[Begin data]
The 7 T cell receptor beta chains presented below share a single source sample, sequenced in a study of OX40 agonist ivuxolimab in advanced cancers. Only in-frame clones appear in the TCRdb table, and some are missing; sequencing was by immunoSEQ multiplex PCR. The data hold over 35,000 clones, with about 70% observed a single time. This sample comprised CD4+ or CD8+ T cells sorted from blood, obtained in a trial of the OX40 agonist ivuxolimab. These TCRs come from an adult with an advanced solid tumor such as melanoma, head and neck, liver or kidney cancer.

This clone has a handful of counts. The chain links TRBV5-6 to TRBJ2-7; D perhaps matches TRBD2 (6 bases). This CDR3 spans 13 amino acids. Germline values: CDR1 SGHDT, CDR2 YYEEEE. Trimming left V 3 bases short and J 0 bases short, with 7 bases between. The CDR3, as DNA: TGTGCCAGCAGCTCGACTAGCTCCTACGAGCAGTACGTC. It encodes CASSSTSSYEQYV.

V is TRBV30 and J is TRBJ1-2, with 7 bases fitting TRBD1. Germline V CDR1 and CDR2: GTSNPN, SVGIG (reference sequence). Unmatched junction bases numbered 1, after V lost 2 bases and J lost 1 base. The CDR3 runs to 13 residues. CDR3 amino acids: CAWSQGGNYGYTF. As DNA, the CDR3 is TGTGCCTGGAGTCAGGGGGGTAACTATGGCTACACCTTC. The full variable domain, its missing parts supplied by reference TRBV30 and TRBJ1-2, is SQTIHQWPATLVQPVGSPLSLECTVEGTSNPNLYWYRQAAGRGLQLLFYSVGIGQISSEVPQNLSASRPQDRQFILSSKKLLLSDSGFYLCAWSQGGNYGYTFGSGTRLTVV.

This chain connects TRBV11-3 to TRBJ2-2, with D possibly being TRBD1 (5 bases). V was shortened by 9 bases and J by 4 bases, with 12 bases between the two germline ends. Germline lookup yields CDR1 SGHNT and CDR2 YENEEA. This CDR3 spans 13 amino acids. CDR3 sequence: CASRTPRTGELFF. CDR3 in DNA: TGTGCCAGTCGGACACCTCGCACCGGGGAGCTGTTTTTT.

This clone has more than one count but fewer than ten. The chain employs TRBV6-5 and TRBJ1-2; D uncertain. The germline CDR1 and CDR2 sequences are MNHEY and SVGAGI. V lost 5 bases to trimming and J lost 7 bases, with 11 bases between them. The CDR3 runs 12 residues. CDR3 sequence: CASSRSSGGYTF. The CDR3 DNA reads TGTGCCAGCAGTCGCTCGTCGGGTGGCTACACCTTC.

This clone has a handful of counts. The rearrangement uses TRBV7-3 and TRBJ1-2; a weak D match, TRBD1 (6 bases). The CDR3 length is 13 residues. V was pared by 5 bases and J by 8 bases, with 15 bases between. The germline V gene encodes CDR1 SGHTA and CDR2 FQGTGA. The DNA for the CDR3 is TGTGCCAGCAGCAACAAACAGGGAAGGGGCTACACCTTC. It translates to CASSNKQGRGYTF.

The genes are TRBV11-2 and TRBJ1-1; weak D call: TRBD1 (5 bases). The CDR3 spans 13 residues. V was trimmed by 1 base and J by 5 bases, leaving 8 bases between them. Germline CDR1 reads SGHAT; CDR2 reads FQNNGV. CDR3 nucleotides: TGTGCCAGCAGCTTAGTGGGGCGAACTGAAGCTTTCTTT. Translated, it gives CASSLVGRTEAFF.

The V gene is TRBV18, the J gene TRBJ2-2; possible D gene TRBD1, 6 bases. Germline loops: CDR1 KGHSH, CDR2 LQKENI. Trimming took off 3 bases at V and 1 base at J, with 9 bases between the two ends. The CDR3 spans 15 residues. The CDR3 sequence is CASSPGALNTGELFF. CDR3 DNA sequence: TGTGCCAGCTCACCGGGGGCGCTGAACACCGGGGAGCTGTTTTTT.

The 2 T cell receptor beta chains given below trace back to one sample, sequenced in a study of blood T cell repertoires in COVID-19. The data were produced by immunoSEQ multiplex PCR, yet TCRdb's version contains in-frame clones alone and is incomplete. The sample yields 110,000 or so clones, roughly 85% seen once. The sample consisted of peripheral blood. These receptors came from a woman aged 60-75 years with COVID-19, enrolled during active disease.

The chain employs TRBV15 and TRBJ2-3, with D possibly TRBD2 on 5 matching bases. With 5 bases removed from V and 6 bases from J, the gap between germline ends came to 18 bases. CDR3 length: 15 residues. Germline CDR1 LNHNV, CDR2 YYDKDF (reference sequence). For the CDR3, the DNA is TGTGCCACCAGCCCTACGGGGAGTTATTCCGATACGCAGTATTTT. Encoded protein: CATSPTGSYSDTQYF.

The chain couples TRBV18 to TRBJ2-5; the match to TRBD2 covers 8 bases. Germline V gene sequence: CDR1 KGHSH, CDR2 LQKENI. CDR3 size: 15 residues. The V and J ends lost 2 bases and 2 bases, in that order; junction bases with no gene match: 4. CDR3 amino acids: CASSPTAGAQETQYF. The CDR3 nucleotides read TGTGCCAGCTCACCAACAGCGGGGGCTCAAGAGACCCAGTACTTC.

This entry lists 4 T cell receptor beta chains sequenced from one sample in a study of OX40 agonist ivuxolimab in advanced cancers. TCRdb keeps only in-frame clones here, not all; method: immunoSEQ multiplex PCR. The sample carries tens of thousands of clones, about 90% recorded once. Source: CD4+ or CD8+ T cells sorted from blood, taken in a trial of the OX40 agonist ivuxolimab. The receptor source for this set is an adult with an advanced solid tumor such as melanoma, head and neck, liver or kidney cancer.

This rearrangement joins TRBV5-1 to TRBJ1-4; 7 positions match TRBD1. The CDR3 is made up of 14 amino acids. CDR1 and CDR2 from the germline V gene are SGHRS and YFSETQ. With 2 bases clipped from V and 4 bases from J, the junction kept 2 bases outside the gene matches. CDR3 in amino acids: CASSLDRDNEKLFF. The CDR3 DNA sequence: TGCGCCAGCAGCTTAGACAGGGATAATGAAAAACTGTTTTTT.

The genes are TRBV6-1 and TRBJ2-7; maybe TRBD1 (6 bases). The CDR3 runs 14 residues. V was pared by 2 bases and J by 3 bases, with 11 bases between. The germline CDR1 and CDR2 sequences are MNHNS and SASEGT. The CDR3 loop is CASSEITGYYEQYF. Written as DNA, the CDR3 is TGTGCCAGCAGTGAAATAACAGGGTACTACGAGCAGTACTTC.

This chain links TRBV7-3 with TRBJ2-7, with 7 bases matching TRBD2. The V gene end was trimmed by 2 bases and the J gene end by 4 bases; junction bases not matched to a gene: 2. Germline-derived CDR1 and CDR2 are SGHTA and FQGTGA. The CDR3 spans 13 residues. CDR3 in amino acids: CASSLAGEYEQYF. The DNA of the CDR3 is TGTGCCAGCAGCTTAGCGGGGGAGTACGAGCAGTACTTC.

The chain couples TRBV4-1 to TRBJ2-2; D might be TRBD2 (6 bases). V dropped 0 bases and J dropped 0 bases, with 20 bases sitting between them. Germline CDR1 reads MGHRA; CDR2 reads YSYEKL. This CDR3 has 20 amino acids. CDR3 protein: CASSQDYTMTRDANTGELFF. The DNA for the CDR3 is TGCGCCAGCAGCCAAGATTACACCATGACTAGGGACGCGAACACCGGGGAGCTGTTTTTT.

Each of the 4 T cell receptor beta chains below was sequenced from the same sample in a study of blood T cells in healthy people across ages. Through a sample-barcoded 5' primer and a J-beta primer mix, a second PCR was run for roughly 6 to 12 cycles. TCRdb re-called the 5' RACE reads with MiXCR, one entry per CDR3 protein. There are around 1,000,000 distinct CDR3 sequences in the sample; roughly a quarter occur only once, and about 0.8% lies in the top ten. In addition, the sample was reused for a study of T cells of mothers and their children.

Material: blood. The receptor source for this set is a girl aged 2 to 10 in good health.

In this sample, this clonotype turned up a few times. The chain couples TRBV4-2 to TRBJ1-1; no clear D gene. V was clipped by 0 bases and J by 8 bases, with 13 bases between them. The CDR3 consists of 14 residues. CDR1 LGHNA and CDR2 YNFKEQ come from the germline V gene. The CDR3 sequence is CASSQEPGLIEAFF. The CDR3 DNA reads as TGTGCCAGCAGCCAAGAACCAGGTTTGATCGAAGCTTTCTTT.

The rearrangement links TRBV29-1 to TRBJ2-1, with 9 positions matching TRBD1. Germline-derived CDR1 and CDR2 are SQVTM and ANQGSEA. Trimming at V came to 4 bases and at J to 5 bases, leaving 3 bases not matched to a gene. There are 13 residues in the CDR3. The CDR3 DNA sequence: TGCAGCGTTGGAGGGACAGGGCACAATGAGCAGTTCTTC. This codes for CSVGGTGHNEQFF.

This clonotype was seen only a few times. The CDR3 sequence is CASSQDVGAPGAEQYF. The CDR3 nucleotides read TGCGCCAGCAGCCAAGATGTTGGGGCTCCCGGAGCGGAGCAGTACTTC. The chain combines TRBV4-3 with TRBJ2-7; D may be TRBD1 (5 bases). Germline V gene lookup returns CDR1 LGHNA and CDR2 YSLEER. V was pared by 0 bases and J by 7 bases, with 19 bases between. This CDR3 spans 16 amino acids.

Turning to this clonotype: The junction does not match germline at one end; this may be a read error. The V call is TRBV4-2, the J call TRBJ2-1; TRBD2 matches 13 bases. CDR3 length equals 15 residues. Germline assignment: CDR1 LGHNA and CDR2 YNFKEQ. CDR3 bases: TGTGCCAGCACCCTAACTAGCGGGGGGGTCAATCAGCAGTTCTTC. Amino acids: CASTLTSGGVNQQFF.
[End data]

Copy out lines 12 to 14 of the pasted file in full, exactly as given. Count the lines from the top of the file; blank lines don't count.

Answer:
This entry lists 4 T cell receptor beta chains sequenced from one sample in a study of OX40 agonist ivuxolimab in advanced cancers. TCRdb keeps only in-frame clones here, not all; method: immunoSEQ multiplex PCR. The sample carries tens of thousands of clones, about 90% recorded once. Source: CD4+ or CD8+ T cells sorted from blood, taken in a trial of the OX40 agonist ivuxolimab. The receptor source for this set is an adult with an advanced solid tumor such as melanoma, head and neck, liver or kidney cancer.

This rearrangement joins TRBV5-1 to TRBJ1-4; 7 positions match TRBD1. The CDR3 is made up of 14 amino acids. CDR1 and CDR2 from the germline V gene are SGHRS and YFSETQ. With 2 bases clipped from V and 4 bases from J, the junction kept 2 bases outside the gene matches. CDR3 in amino acids: CASSLDRDNEKLFF. The CDR3 DNA sequence: TGCGCCAGCAGCTTAGACAGGGATAATGAAAAACTGTTTTTT.

The genes are TRBV6-1 and TRBJ2-7; maybe TRBD1 (6 bases). The CDR3 runs 14 residues. V was pared by 2 bases and J by 3 bases, with 11 bases between. The germline CDR1 and CDR2 sequences are MNHNS and SASEGT. The CDR3 loop is CASSEITGYYEQYF. Written as DNA, the CDR3 is TGTGCCAGCAGTGAAATAACAGGGTACTACGAGCAGTACTTC.